Why I chose to build a Plack framework instead of using Mojolicious

I've invested a lot of time in Mojolicious development (a so called "next generation web framework for the Perl programming language"). Of course I didn't commit any revolutionary patches, or affected it's architecture somehow, but I tried to use it in every scenario I could think of, reported bugs, proposed a few feature requests. So why I decided to switch to Plack and build my own web framework?

Introduction

I will try to be objective and try not to mention any personal or community issues. The main reason of this article is not to convince anyone but to explain how I became a pragmatic programmer.

Before I start here are brief descriptions of Mojolicious and Plack respectively.

Mojolicious is a framework that claims to be "the next generation web framework for the Perl programming language". Among various buzz words in its features it has RESTful routes, plugins, Perl-ish templates, sessions, signed cookies, HTTP/1.1 server/client implementation, WebSocket support with async IO, JSON and XML/HTML5 parser with CSS3 selectors.

Plack is Perl Superglue for Web frameworks and Web Servers. It contains middleware components, a reference server and utilities for Web application frameworks.

It would be silly to compare Mojolicious and Plack, but I am comparing Plack to something what Mojo used to be: a set of tools for building your own framework.

Wrong assumption

One of the claimed Mojolicious strengths is its 'Web in a box!' motto. But for me it is the biggest weakness. It is a highly coupled, monolithic, one-way-to-do-it, inflexible (because it's not supposed to be) framework.

More code - more bugs.

Having everything just right there looks like a good thing, but it works like a vendor lock-in. Once you realize that you want to change how dispatching works, how sessions are handled, how rendering or a low level http parsing is done - you are screwed, because you are 'holding it wrong'.

Once you realize that you don't need Async IO and want to minimize a memory footprint or startup time, switch off everything that you don't need for a simple CGI application - you're screwed. And don't forget:

More code - more bugs.

Implementation

Object-oriented programming is like 30 years old. Sorry, Mojolicious is not there. If you see a nice looking candy wrapper it doesn't mean there is a candy inside. 150+ lines long methods, deep not obvious inheritance, absence of exception handling, global namespace for saving everything from system settings to user variables, highly coupled components.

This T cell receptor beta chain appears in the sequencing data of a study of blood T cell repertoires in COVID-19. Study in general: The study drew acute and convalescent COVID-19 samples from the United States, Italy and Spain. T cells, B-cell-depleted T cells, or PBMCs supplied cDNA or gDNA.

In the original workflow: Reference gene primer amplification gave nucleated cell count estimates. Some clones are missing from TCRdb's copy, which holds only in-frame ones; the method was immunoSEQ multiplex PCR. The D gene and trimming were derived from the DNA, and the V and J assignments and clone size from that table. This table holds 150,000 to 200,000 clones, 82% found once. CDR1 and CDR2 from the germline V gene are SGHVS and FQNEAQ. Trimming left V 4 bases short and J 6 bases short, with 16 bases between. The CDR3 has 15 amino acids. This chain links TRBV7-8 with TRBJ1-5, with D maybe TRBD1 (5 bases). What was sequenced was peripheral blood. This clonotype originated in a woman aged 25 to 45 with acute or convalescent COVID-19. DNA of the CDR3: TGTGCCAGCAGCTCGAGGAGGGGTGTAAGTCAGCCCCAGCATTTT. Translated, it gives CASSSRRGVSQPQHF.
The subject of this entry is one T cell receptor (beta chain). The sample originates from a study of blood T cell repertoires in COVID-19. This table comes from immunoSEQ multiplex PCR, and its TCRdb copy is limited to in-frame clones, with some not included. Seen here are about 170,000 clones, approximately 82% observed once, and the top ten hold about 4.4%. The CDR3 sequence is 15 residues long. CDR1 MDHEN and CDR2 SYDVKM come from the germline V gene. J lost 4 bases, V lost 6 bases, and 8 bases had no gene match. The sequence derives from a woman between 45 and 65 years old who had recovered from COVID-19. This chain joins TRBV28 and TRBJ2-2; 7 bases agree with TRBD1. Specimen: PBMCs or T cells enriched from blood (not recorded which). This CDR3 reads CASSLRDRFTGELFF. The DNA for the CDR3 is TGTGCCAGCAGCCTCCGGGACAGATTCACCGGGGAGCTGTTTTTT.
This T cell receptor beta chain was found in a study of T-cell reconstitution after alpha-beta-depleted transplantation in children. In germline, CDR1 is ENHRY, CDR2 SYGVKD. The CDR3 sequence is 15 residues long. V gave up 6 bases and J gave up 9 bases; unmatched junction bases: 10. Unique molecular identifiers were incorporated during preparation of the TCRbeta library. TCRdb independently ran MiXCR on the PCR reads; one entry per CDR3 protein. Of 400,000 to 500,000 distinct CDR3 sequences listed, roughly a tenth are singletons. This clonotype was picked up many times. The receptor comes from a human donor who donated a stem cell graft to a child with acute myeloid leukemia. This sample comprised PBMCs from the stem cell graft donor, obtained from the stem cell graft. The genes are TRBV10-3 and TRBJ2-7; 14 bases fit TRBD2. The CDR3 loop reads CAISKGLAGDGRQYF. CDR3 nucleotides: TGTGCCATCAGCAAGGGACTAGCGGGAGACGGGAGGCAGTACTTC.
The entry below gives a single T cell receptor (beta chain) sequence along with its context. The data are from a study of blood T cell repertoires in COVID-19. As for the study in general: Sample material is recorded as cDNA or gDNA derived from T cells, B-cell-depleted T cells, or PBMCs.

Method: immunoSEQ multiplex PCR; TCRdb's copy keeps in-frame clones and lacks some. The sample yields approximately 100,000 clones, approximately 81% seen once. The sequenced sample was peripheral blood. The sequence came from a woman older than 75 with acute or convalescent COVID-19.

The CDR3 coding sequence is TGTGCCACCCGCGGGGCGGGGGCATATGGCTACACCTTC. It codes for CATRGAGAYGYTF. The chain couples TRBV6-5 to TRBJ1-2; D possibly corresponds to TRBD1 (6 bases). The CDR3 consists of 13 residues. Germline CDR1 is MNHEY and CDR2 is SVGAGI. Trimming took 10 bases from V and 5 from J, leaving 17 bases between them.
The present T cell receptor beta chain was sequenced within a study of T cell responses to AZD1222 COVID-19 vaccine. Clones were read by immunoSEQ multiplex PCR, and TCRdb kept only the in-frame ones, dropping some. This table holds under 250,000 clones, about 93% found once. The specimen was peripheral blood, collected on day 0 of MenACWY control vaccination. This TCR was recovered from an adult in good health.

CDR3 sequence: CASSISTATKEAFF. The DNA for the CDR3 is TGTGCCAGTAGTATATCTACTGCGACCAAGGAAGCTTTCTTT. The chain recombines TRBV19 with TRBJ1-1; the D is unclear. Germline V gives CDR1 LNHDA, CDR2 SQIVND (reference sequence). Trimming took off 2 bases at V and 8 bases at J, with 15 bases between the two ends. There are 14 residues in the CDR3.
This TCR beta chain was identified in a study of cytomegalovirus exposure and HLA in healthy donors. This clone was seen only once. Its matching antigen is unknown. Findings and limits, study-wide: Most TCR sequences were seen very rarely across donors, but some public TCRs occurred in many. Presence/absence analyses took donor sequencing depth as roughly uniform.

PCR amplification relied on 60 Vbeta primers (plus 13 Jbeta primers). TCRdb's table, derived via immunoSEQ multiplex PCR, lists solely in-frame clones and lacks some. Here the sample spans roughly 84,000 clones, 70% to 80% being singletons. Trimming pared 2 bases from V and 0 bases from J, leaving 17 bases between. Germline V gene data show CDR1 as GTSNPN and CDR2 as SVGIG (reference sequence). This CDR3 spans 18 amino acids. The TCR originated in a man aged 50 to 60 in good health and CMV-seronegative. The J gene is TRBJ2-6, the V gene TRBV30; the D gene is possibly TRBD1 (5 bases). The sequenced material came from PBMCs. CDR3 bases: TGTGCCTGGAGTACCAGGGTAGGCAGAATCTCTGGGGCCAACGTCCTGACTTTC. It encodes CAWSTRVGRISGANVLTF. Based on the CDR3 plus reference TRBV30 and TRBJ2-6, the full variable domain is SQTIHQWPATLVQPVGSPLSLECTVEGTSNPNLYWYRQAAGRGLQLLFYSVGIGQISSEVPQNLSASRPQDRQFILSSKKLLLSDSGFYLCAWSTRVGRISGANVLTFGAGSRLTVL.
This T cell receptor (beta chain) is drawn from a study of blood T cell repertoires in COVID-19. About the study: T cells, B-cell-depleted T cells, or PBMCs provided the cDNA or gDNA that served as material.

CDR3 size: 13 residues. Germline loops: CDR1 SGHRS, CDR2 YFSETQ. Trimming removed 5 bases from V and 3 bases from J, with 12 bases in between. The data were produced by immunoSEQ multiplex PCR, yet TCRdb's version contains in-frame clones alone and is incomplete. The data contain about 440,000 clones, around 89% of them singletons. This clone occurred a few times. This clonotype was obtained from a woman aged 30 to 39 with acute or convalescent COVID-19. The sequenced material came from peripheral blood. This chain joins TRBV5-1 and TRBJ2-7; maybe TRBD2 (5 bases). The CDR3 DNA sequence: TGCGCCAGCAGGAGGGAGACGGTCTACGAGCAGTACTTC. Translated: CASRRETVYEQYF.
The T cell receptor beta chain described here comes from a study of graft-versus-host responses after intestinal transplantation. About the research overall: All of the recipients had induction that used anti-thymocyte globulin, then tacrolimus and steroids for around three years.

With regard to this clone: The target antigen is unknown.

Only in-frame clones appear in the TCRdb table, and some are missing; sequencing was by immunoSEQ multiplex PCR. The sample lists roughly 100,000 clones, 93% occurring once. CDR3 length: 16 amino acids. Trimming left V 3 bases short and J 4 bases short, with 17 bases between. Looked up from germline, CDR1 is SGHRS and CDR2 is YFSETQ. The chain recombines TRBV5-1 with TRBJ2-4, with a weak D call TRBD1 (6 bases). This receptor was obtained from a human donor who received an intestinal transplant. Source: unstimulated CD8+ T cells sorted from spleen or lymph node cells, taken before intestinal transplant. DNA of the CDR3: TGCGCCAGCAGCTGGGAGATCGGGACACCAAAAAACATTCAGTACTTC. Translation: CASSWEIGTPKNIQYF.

Ever wondered why you need a WebSocket support if you don't need it, and why there are 27 checks like:

$tx->is_websocket

in subroutines that deal with routes and controllers?

Have you read Perl Best Practices or Clean Code? Do you like self explanatory code and hate overused comments? Do you think that tests must be as clean as the main code? Do you think that tests don't prove anything, except that they test what you actually test? Forget about it.

From Mojo::Util:

# Increment
$i++;

Benefits to Perl community

Mojolicious has a lot of parts. But can you use them if you aren't using Mojolicious? No. Everything or nothing.

How about releasing routing, templates, DOM and JSON parsing etc as a separate modules so everybody could benefit? No. Everything or nothing.

Plack alternative

Plack is a good example for collection of modules (bricks) that can be easily combined together.

Middleware processing (known also as a filter chain) is the most flexible way for response <-> request handling. Separated classes that wrap your application can add new functionality, control the flow, perform pre- and postprocessing actions.

Handlers or server adapters add a transparent support for various web servers, eliminating the need to implement, test and maintain them.

Writing a Plack web framework

So what do you need in order to write a Plack web framework?

HTTP parsing? Sessions? Logging? Debug panel? Static files? Exception handling? Protection from CSRF? Gzip? JavaScript or CSS preprocessing? It's already there. In separate and pluggable middlewares.

Need route dispatching? Rendering? Configuration loading? Implement it as a middleware and release so everybody can benefit.

Don't like Moose? Like Moose? Don't like Async IO? Like Async IO? Write your framework and use what you like.

Conclusion

There is no tool that does everything and does it well. But there can be a lot of small tools that do small things and do them well. By combining small tools a perfect fit for solving the current problem can be found.

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